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The Impact of Self-concept Clarity on the Development of Social Anxiety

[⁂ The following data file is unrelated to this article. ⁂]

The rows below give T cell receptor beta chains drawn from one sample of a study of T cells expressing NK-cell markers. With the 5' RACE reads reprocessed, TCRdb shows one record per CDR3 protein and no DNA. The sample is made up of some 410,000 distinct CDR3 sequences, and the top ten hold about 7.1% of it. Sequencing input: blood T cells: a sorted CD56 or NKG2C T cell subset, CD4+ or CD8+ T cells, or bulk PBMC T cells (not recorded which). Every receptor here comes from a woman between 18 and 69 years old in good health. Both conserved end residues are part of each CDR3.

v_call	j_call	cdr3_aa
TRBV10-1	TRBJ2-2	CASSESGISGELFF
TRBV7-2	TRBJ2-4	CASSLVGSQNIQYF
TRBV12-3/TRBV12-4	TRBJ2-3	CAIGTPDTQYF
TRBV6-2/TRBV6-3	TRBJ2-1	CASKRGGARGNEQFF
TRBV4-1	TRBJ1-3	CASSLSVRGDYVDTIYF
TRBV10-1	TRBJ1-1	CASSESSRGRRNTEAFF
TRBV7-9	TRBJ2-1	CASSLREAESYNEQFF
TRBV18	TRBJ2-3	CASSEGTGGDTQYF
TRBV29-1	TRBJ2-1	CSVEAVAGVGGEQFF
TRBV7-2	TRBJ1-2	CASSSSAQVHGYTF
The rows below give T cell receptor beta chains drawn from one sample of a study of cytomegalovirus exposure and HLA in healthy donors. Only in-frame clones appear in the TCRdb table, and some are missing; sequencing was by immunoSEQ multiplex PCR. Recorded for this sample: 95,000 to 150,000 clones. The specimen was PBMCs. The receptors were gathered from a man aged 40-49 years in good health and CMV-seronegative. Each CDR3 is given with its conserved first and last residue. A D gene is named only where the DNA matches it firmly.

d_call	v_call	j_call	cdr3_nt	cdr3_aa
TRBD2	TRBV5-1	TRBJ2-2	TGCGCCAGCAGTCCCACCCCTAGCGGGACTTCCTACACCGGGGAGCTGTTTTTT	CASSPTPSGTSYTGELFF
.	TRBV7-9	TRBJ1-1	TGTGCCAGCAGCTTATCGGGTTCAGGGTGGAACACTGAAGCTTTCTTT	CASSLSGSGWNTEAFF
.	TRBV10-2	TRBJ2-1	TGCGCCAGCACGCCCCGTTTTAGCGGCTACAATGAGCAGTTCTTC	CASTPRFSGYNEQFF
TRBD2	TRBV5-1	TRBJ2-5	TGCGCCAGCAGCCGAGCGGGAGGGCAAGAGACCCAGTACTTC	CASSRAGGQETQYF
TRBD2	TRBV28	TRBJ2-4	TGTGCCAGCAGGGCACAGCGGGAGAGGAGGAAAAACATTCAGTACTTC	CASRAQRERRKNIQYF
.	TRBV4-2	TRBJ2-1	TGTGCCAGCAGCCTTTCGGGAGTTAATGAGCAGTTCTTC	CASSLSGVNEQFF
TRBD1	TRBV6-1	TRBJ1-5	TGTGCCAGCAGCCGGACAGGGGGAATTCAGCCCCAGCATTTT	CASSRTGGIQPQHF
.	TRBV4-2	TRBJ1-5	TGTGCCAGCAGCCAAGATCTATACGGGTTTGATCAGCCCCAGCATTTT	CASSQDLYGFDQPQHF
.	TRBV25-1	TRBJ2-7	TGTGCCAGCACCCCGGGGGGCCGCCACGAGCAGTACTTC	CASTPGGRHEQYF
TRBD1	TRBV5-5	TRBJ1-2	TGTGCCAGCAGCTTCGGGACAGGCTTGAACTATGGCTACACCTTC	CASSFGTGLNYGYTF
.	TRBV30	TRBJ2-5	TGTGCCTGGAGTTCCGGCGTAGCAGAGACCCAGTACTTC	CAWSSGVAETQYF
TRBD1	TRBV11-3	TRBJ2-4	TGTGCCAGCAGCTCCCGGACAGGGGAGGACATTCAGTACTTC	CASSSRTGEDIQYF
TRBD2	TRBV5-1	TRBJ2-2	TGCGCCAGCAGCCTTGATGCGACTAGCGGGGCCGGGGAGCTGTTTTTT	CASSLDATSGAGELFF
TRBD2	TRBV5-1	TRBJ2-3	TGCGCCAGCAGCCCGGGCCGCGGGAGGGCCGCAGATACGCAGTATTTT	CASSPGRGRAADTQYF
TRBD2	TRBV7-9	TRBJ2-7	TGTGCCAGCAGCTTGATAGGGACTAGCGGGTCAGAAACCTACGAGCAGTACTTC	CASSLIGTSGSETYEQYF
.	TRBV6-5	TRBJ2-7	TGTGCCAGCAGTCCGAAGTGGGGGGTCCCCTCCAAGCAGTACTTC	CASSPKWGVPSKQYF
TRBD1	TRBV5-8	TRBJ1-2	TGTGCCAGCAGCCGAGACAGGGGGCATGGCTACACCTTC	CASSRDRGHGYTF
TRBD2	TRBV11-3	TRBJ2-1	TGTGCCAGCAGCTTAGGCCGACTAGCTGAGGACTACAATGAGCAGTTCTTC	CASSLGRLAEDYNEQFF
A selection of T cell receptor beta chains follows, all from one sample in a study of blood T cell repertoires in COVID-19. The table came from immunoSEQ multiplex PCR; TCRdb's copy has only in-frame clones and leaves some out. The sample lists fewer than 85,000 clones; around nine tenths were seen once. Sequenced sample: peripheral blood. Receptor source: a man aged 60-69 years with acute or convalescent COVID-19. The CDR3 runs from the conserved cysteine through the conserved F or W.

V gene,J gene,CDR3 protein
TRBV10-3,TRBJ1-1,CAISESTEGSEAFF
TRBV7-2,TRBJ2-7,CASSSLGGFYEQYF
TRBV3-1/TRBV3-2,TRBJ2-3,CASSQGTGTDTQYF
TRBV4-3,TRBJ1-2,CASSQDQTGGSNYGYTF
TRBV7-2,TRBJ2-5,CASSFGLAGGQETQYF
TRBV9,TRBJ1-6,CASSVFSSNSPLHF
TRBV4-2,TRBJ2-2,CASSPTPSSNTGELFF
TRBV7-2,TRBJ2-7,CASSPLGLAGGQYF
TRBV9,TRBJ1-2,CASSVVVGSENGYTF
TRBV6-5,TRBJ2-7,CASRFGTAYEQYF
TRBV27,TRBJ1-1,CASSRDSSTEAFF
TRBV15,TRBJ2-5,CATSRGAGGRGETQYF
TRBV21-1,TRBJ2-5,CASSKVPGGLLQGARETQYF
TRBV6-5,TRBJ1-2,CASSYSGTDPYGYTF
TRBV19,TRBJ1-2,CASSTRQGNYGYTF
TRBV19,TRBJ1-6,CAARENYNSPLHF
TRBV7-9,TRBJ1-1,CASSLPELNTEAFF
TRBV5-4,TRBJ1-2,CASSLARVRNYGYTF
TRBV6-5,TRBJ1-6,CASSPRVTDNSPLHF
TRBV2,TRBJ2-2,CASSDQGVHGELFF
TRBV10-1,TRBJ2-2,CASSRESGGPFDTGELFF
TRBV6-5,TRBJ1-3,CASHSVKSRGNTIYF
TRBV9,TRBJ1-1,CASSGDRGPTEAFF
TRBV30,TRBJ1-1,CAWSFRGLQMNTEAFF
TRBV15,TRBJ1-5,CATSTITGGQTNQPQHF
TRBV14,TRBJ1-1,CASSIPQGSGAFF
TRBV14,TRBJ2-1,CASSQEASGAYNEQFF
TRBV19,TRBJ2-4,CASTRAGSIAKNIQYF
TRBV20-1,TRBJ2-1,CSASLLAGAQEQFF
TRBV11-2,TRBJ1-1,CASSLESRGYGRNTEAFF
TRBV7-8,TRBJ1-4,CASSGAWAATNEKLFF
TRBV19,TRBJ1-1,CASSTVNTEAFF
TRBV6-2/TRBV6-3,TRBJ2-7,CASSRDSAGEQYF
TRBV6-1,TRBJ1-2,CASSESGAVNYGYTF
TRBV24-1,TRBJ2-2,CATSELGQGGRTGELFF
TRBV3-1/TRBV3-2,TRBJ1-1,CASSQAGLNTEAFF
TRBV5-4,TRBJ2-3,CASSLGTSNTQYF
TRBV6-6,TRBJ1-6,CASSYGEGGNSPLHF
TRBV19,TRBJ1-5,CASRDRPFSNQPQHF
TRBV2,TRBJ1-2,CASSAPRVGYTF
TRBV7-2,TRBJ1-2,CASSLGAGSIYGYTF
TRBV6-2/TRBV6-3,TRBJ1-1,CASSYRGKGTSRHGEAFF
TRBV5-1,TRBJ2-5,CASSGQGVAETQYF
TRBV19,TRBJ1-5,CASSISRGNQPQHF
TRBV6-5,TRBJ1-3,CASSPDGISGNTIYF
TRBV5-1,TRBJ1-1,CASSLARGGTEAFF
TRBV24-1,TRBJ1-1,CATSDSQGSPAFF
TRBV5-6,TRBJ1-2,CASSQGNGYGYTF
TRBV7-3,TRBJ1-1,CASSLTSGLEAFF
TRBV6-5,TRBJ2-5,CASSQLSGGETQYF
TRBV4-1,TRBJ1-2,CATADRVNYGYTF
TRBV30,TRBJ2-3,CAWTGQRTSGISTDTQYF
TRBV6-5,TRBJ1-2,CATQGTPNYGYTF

This study examines the relationship between social anxiety and self-concept clarity. Previous research has shown that social anxiety and self-concept clarity are related, and that low self-concept clarity is a unique predictor of social anxiety. There has not been research on the mechanism behind this relationship, which is what the current study intended to do. Three research hypotheses were tested: (1) socially anxious individuals selectively attend to social threat information, (2) those with low self-concept clarity have increased social anxiety, and (3) information processing biases and self-concept clarity are both predictors of social anxiety, with self-concept clarity being the moderating predictor. In order to investigate attention biases, an Emotional Stroop task was used. The Amazon Mechanical Turk (MTurk) crowdsourcing platform was used to recruit 132 participants. Hypotheses 1 and 3 were not supported by the results. For hypothesis 1, social anxiety as measured by the Social Interaction Anxiety Scale (SIAS) and Social Phobia Scale (SPS) was not significantly correlated with reaction time on social threat word trials of the emotional Stroop task. For hypothesis 3, a hierarchical multiple regression found that while the first model with social threat trial reaction time on the emotional Stroop task and self-concept clarity, measured by Self-Concept Clarity Scale (SCCS) scores, as individual predictors was significant, the second model with the addition of the interaction term was not. Hypothesis 2 was supported in that self-concept clarity was significantly negatively correlated with social anxiety.
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